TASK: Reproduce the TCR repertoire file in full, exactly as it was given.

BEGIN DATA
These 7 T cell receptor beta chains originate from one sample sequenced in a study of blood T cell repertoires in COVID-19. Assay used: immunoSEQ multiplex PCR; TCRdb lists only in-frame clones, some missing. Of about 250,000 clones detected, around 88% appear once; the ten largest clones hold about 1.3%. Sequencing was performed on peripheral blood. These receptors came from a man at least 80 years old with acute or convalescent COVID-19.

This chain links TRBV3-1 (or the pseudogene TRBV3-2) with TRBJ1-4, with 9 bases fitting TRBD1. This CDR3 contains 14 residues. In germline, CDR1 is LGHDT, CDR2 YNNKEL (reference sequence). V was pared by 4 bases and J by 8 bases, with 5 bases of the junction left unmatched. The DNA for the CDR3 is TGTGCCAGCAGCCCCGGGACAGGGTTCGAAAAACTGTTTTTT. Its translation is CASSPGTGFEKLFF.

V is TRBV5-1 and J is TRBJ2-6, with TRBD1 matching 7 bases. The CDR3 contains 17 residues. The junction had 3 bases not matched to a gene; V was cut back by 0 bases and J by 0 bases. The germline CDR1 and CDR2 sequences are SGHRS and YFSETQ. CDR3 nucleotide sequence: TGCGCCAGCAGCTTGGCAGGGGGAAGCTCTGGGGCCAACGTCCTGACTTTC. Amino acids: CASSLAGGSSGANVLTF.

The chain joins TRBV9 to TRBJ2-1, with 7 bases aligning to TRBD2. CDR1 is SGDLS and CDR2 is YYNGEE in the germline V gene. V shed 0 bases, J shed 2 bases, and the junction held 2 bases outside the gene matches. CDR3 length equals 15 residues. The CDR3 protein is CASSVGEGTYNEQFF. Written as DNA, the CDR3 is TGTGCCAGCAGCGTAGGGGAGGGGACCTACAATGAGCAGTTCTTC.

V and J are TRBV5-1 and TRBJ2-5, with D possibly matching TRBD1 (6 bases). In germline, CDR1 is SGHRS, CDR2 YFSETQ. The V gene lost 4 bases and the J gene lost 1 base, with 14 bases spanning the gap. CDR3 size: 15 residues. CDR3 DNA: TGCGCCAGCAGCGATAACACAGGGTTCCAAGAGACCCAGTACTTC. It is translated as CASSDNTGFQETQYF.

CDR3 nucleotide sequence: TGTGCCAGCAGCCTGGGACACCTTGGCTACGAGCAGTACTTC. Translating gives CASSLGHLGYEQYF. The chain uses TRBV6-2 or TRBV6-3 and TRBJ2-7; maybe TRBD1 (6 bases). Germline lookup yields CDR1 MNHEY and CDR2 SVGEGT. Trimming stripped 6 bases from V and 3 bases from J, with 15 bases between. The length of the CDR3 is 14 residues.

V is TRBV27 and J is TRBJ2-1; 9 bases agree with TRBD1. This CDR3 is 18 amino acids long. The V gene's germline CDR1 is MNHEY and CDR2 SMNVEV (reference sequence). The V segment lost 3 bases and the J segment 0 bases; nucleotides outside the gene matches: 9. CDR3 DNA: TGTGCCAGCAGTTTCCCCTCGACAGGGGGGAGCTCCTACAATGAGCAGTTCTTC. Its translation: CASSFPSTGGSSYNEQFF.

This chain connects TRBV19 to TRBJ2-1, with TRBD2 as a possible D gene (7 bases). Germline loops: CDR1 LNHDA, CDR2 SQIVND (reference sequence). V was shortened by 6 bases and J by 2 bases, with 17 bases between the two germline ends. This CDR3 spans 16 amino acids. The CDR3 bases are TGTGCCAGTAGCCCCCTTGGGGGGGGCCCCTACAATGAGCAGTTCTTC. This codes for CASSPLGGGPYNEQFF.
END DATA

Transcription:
These 7 T cell receptor beta chains originate from one sample sequenced in a study of blood T cell repertoires in COVID-19. Assay used: immunoSEQ multiplex PCR; TCRdb lists only in-frame clones, some missing. Of about 250,000 clones detected, around 88% appear once; the ten largest clones hold about 1.3%. Sequencing was performed on peripheral blood. These receptors came from a man at least 80 years old with acute or convalescent COVID-19.

This chain links TRBV3-1 (or the pseudogene TRBV3-2) with TRBJ1-4, with 9 bases fitting TRBD1. This CDR3 contains 14 residues. In germline, CDR1 is LGHDT, CDR2 YNNKEL (reference sequence). V was pared by 4 bases and J by 8 bases, with 5 bases of the junction left unmatched. The DNA for the CDR3 is TGTGCCAGCAGCCCCGGGACAGGGTTCGAAAAACTGTTTTTT. Its translation is CASSPGTGFEKLFF.

V is TRBV5-1 and J is TRBJ2-6, with TRBD1 matching 7 bases. The CDR3 contains 17 residues. The junction had 3 bases not matched to a gene; V was cut back by 0 bases and J by 0 bases. The germline CDR1 and CDR2 sequences are SGHRS and YFSETQ. CDR3 nucleotide sequence: TGCGCCAGCAGCTTGGCAGGGGGAAGCTCTGGGGCCAACGTCCTGACTTTC. Amino acids: CASSLAGGSSGANVLTF.

The chain joins TRBV9 to TRBJ2-1, with 7 bases aligning to TRBD2. CDR1 is SGDLS and CDR2 is YYNGEE in the germline V gene. V shed 0 bases, J shed 2 bases, and the junction held 2 bases outside the gene matches. CDR3 length equals 15 residues. The CDR3 protein is CASSVGEGTYNEQFF. Written as DNA, the CDR3 is TGTGCCAGCAGCGTAGGGGAGGGGACCTACAATGAGCAGTTCTTC.

V and J are TRBV5-1 and TRBJ2-5, with D possibly matching TRBD1 (6 bases). In germline, CDR1 is SGHRS, CDR2 YFSETQ. The V gene lost 4 bases and the J gene lost 1 base, with 14 bases spanning the gap. CDR3 size: 15 residues. CDR3 DNA: TGCGCCAGCAGCGATAACACAGGGTTCCAAGAGACCCAGTACTTC. It is translated as CASSDNTGFQETQYF.

CDR3 nucleotide sequence: TGTGCCAGCAGCCTGGGACACCTTGGCTACGAGCAGTACTTC. Translating gives CASSLGHLGYEQYF. The chain uses TRBV6-2 or TRBV6-3 and TRBJ2-7; maybe TRBD1 (6 bases). Germline lookup yields CDR1 MNHEY and CDR2 SVGEGT. Trimming stripped 6 bases from V and 3 bases from J, with 15 bases between. The length of the CDR3 is 14 residues.

V is TRBV27 and J is TRBJ2-1; 9 bases agree with TRBD1. This CDR3 is 18 amino acids long. The V gene's germline CDR1 is MNHEY and CDR2 SMNVEV (reference sequence). The V segment lost 3 bases and the J segment 0 bases; nucleotides outside the gene matches: 9. CDR3 DNA: TGTGCCAGCAGTTTCCCCTCGACAGGGGGGAGCTCCTACAATGAGCAGTTCTTC. Its translation: CASSFPSTGGSSYNEQFF.

This chain connects TRBV19 to TRBJ2-1, with TRBD2 as a possible D gene (7 bases). Germline loops: CDR1 LNHDA, CDR2 SQIVND (reference sequence). V was shortened by 6 bases and J by 2 bases, with 17 bases between the two germline ends. This CDR3 spans 16 amino acids. The CDR3 bases are TGTGCCAGTAGCCCCCTTGGGGGGGGCCCCTACAATGAGCAGTTCTTC. This codes for CASSPLGGGPYNEQFF.